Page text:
Frequently Asked Questions

What do you mean by Roads End to Roads End€?

  • Around the world on a north / south course, all on land, except for the South Atlantic Ocean. "Roads End to Roads End" = Arctic Ocean to Arctic Ocean.

What is the Darien Gap?

  • The road-less Darien Gap is over 125 miles of thick jungles, tortuous rivers, low but rugged mountains, and a vast marshy swamp that separates Panama from South America. The Pan-American Highway stretches some 17,000 miles from Alaska to Argentina, but is yet to be completed across the Darien Gap. A 50-mile-wide delta of the Atrato River soaks most of the land, keeping the ground swampy. Several attempts have been made to build a road, but potential environmental damage, disruption of the indigenous tribes who live there, and possible influx of diseased cows from South America to North America, have thwarted roadbuilders. That means the only way to cross the gap is off-road, an extremely difficult trek due to the rugged jungle covered mountains and deep water and mud in the Atrato Swamp. 

Why did it take four attempts to cross the Darien Gap?

Dry season is the only logical time to attempt a land crossing of the Darien Gap. It rains from March through December!

First attempt:

  • Began on June 15, 1975 with a 1972 Ford F-250. While Loren was away, a member of the expedition was shot and killed, probably by bandits' gunfire. It is still somewhat of a mystery as to why the man was killed, as nothing was stolen, or it may actually have even been a terrible accident. At any rate, that put an end to the first attempt.

Second attempt:

  • Began in early 1977 in a brand-new American Motors CJ-7 Jeep. Loren and team successfully crossed the Darien Gap, including 12 miles with Jeep tethered and lashed to the top of two local piraguas (dug-out canoes) through the Atrato Swamp area of Colombia,€“ thus not an all-land crossing. While negotiating a narrow, foggy mountain pass high in the Andean Mountains of Southern Ecuador, Loren reached out to clean the windshield (the wiper motor had been damaged while in the Darien Gap). The road made a sharp turn, he didn't. Loren was thrown clear and watched the Jeep's headlights cut through the misty darkness as it flipped end over end, landing 300 feet down the mountainside.

Third attempt:

  • Began in early 1979 in a new CJ-5 Jeep. This attempt was brought to a swift and concise end in the Darien Gap itself. Loren had a rather unpleasant encounter with a somewhat corrupt Colombian Park official and would not agree to his "pay off" demands. As a result Loren and his other expedition members were allowed to leave but the vehicle was left deep within the confines of the Darien Gap.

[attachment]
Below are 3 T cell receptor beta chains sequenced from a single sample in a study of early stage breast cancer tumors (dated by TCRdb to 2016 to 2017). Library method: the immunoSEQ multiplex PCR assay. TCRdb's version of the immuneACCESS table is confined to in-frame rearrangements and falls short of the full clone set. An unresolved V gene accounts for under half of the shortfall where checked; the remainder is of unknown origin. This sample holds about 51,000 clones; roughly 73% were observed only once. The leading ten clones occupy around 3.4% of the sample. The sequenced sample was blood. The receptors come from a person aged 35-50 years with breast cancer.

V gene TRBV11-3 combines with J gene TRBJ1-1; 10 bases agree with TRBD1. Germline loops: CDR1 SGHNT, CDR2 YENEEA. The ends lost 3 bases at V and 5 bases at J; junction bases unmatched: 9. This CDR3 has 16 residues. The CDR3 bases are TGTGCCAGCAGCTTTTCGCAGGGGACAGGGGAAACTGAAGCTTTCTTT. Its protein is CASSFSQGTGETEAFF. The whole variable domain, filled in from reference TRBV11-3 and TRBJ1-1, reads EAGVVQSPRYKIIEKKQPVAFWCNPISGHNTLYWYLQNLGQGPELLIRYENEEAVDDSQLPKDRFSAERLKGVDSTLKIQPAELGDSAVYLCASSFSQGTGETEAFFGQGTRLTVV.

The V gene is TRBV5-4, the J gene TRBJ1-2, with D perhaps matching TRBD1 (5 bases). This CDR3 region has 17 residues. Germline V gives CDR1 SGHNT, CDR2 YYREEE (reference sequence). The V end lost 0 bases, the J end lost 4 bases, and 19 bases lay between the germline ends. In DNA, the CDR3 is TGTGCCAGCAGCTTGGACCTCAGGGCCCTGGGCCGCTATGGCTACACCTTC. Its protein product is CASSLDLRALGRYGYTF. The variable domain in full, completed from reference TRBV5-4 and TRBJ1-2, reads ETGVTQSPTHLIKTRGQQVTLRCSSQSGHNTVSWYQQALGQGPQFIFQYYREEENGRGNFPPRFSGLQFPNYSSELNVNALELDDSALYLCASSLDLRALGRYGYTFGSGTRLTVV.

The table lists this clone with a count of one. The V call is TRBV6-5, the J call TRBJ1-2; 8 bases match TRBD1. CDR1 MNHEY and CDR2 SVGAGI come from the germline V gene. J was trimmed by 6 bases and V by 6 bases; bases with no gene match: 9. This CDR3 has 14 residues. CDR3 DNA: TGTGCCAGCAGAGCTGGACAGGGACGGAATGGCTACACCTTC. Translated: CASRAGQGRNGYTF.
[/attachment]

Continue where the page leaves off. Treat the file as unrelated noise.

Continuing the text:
The fourth (and successful) attempt, World Odyssey

  • Loren and his team spent a total of 741 days to travel 125 miles, from the end of the Pan-American Highway at Yaviza, Panama to the beginning of a road system in Colombia at the town of Rio Sucio on the Atrato River, all on land. Loren and his team were the first to cross the Darien Gap in a motor vehicle, entirely on land, and this achievement was first recorded in the 1992 Guinness Book of Records.

What about the rest of the roads-end to roads-end journey?

On June 15, 1984 Loren set off from Prudhoe Bay, Alaska, on the Arctic Ocean, farthest road north on the North American Continent. This time Loren was driving a second-hand 1966 CJ-5 Kaiser Corporation Jeep, christened, the Sand Ship Discovery. The path included:

  • South through the Americas and into Panama. After the successful completion of the Darien Gap (see above), the team
  • Continued south via the Pam-American highway to the farthest road south to the end of the road just south of Punta Arenas, Chile, crossed the Straits of Magellan to the Island of Tierra del Fuego, and continued traveling as far south as possible.
  • Passage from Chile to Cape Town, South Africa via passage from the Pegasus Shipping Company
  • Once in Cape Town, they drove further south to Cape Agulhas, the southernmost point of land and road on the African continent, and from there they began the journey northward.
  • The team'€™s continuing goal was to remain on land; they had to reach Egypt. The only safe option was to turn eastward in Central African Republic and head for Sudan. In order to remain entirely on land from Africa to Europe, Loren and team had to drive through the Middle East. At the time, September of 1988, the political situation was still rather delicate and they were unable to drive from the Israeli Occupied West Bank into Jordan. Traveling through Lebanon at that time was not an option. After several attempts, they got to within one mile of the Jordanian border and had to turn back.

Back in Egypt, Loren and team took the ferry from Egypt to the town of Aqaba, Jordan and from there traveled North through Jordan, Syria, and Turkey. Next, the team:

  • Drove into Bulgaria and Romania, but were forced to turn toward England due to lack of permission to enter the Soviet Union and the fast approaching winter.  They wintered in England.
  • From England, the traveled through Europe, passing through Germany and Poland and into the Soviet Union, onto Finland and into Norway.
  • After taking one American-made vehicle around the world, it was fitting that the world expedition officially terminated on the Fourth of July, 1989 at the Sletness Lighthouse in Gamvik, Norway.

What is the €œFinal Mile€?

As of today, there still remains a "gap" in Loren's world circumnavigating expedition, Roads End to Roads End. One governed not by Mother Nature, as in the Darien Gap, but rather by human nature, which is, by far, less forgiving. With the current advances in the peace process it is now possible to drive from Israel to Jordan. The plan is to hopefully drive the Sand Ship Discovery that final mile one day very soon.